I recently read a piece of advice that asked writers to pinpoint the topic, issue or event they would least like to write about, and then go write about it. Mine wasn’t a difficult answer: the all-consuming political hellhole that is the current election. So, here goes.
Wait! Do not stop reading. I know that the political opinion of a twentysomething college co-ed is not one you’re eager to hear. But I will not, in the following article, discuss any of the following: the electoral college, the preferred civic duties of a voter, the supposedly rigged media, policy or the dead squirrel that Donald Trump calls hair. Instead I’m going to talk about a class I’m enrolled in here called Taking America’s Pulse. The premise of the course is simple: each student in the class submits a survey question on a topic of their choice — anything from climate change to politics to racially charged issues to whether full body contact should be eliminated in youth sports. The survey is then compiled and coded and carried out at Cornell’s Survey Research Institute. All this to say that I’ve been spending a few nights a week at a polling center with a phone to my ear, trying to swindle people across the continental U.S. into taking a 15 minute poll using coercion and a dose of good cheer. (If you take the survey, we’ll stop calling you, we really will.)
In class, we dabble with the polling data and analyze survey ethics, the moral of the course being that most if not all statistical data is at the very least imperfect. Outside class, I am calling America, and America usually hangs up on me. The call list is randomized throughout the Continental U.S., and when a Southern state area codes pop up, I prepare for the possibility of being cursed out – or prayed for. Florida is typically a grab bag; the elderly population makes for willing but hard of hearing participants. With states further west, you can usually count on fairly liberal opinions and people who are shocked to learn that they still in fact own a landline. It’s exhausting — my status as a non-telemarketer is frequently questioned, I am leaving overly chipper messages on answering machines that will never be returned and there is a stiff crick in my neck developing from holding a phone to my ear. But the best thing that has come of conducting a national poll has by far been the few people who jump at my pitch and agree to take the survey, agree to have their voices heard, no matter what opinions they hold.
I spoke to a middle-aged man who refused to answer the gender question, noting that gender is non-binary. I chatted with a college student who supported the Black Lives Matter movement with palpable emotion. I talked to a young man in his early 20s who elaborated at length as to why people of different racial backgrounds should not date (and, in a testament to my willpower, I did not lose it). I’ve spoken to people who think that too many immigrants enter our country; I’ve spoken to people who think that the opposite. I administered the survey to a woman who thought that public high schools should make condoms available to their students but also championed abstinence-only education. (What, like the kids are just going to make balloon animals?) I’ve talked to Hillary voters and Trump voters and people who don’t think voting is important. On the phone, I cannot chime in, cannot take sides or nudge anyone towards an answer. The ability to groan or reprimand some of the (to me, abhorrent) viewpoints I’ve been privy to is not an available option. But I don’t mind. I had forgotten what a privilege we have in the country in being granted our individual opinions.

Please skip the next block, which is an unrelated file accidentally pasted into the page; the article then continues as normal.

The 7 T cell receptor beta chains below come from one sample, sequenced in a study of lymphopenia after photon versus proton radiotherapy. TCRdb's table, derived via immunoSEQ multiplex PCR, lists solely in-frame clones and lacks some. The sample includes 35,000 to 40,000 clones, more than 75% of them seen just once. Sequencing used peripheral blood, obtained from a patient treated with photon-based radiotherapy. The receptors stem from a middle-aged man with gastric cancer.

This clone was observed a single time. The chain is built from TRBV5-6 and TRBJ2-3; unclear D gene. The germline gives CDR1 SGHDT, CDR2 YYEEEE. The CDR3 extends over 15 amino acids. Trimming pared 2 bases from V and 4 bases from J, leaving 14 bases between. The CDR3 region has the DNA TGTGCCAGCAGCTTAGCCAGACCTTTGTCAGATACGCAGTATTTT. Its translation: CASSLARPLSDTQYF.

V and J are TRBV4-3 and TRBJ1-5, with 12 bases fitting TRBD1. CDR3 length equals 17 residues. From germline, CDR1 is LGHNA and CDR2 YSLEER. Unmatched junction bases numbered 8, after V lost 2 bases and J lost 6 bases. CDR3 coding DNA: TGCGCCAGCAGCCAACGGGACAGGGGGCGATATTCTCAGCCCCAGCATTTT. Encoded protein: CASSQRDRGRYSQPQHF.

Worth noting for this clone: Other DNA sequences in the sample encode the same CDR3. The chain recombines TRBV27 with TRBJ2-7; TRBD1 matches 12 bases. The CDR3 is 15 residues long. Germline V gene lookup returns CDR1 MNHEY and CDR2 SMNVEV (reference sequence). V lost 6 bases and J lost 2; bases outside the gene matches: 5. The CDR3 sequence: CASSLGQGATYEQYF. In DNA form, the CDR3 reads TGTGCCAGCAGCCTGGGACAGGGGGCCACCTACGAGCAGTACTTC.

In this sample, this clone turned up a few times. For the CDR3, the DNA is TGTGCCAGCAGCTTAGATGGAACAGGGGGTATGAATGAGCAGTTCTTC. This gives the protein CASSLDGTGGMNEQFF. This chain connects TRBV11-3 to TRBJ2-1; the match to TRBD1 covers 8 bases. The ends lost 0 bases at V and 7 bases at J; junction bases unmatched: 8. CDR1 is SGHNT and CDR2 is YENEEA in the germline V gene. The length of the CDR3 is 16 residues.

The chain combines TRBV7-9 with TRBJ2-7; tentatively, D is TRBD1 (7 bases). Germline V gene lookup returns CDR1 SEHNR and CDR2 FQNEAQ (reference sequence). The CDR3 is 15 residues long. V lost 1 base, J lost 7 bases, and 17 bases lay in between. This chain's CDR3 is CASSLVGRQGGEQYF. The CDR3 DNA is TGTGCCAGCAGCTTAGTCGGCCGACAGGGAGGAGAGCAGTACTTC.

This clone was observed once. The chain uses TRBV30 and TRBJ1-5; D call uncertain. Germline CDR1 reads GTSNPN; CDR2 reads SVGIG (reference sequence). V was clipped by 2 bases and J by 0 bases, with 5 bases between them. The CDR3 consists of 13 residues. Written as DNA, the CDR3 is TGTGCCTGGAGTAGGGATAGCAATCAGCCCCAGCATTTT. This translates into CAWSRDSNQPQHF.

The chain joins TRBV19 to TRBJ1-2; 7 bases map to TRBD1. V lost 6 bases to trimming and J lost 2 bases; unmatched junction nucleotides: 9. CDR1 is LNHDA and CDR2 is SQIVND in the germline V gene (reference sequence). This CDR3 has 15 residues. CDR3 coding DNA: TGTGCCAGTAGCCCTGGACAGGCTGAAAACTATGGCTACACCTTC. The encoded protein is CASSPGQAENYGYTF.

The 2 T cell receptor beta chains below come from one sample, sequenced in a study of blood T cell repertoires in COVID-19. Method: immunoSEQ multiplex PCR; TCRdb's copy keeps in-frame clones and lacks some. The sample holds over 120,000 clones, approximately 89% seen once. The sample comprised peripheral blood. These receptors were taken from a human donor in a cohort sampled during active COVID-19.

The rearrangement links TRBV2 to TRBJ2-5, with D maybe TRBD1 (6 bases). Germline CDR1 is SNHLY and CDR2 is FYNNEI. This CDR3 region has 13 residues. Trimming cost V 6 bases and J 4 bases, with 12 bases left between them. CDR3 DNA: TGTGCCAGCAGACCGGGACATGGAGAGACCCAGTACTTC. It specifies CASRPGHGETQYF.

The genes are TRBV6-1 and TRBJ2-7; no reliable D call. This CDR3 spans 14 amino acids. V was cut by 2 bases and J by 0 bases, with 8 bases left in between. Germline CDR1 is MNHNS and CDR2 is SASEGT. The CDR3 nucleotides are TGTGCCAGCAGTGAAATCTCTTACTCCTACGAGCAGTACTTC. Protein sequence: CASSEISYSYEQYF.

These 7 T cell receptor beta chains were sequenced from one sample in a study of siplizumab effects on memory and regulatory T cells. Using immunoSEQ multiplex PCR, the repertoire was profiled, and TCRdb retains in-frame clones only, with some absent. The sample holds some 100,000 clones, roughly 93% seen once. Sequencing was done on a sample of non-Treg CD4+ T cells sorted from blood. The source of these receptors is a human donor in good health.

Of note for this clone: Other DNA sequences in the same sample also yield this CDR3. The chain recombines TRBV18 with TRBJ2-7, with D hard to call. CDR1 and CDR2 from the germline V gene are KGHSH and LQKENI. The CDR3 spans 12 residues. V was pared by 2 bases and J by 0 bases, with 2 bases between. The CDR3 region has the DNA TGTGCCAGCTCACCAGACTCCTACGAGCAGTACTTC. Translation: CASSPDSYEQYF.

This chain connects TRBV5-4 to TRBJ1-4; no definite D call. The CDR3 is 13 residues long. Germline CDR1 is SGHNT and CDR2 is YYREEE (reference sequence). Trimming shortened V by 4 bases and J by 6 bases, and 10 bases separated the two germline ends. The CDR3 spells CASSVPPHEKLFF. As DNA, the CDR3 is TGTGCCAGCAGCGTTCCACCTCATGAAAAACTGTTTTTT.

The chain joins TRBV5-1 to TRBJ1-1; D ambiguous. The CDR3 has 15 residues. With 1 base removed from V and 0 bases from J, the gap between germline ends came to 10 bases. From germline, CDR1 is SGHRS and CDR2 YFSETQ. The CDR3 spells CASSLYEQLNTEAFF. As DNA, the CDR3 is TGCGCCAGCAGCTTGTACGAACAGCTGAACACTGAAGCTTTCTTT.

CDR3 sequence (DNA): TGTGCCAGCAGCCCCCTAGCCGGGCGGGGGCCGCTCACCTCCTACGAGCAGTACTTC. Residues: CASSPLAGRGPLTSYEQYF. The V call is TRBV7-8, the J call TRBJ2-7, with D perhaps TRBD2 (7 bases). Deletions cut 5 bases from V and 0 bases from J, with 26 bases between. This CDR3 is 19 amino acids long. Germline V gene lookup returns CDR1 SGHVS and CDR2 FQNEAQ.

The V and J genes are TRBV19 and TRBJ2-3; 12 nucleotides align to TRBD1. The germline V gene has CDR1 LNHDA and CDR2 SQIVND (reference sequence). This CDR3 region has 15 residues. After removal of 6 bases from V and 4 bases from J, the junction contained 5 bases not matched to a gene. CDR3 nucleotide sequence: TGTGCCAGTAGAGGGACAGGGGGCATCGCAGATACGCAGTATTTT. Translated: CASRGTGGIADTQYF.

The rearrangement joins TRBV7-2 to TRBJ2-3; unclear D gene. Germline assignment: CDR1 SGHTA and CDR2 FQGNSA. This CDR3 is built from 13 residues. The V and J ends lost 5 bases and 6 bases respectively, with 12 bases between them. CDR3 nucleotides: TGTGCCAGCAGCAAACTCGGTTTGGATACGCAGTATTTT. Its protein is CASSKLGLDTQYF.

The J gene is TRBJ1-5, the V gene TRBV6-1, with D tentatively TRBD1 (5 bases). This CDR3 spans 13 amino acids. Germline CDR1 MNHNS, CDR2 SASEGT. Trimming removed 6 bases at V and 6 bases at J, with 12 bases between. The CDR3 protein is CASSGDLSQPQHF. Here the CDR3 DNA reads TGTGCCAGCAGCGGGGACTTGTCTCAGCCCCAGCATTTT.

This election sometimes feels like the last season of a television show where the writers have given up on a believable plot. In the polling calls I find humor and occasionally horror, but I also find sincerity. These are people large and small, of different ages and incomes and raised under different beliefs, who care enough about the litany of problems facing our country to take a stance. They remind me that I am not the only person on the planet who believes she has a valid, logical, researched perspective on the issues — something I think we all get caught thinking during an election year as we preach our own personal dogma to the depths of the internet. After all, the opposing side believes you to be just as irrational as you believe them to be. In the past months I was beginning to believe that America as we know it was in the midst of a slow death. But I’ve been spending my nights taking America’s pulse, and in a way, we’re far from needing life support.
Ruth Weissmann is a senior in the College of Agriculture and Life Sciences. She can be reached at email@example.com. A Word to the Weiss appears alternate Fridays this semester.